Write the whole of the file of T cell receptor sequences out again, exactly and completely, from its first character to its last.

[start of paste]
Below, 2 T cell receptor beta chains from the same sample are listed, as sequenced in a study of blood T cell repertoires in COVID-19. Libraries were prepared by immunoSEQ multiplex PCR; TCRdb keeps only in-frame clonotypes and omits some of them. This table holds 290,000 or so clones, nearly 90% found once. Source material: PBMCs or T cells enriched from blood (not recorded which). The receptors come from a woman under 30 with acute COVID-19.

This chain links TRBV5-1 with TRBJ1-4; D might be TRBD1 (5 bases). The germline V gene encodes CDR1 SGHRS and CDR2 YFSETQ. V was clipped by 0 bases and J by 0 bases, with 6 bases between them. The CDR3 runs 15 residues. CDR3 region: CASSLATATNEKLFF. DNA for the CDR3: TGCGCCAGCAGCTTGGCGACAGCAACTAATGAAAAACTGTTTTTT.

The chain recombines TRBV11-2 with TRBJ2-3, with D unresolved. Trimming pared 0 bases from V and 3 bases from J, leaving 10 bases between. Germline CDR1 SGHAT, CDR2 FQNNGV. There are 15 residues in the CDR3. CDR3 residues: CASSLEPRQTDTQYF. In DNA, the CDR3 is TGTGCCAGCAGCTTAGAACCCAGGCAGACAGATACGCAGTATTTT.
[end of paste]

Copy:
Below, 2 T cell receptor beta chains from the same sample are listed, as sequenced in a study of blood T cell repertoires in COVID-19. Libraries were prepared by immunoSEQ multiplex PCR; TCRdb keeps only in-frame clonotypes and omits some of them. This table holds 290,000 or so clones, nearly 90% found once. Source material: PBMCs or T cells enriched from blood (not recorded which). The receptors come from a woman under 30 with acute COVID-19.

This chain links TRBV5-1 with TRBJ1-4; D might be TRBD1 (5 bases). The germline V gene encodes CDR1 SGHRS and CDR2 YFSETQ. V was clipped by 0 bases and J by 0 bases, with 6 bases between them. The CDR3 runs 15 residues. CDR3 region: CASSLATATNEKLFF. DNA for the CDR3: TGCGCCAGCAGCTTGGCGACAGCAACTAATGAAAAACTGTTTTTT.

The chain recombines TRBV11-2 with TRBJ2-3, with D unresolved. Trimming pared 0 bases from V and 3 bases from J, leaving 10 bases between. Germline CDR1 SGHAT, CDR2 FQNNGV. There are 15 residues in the CDR3. CDR3 residues: CASSLEPRQTDTQYF. In DNA, the CDR3 is TGTGCCAGCAGCTTAGAACCCAGGCAGACAGATACGCAGTATTTT.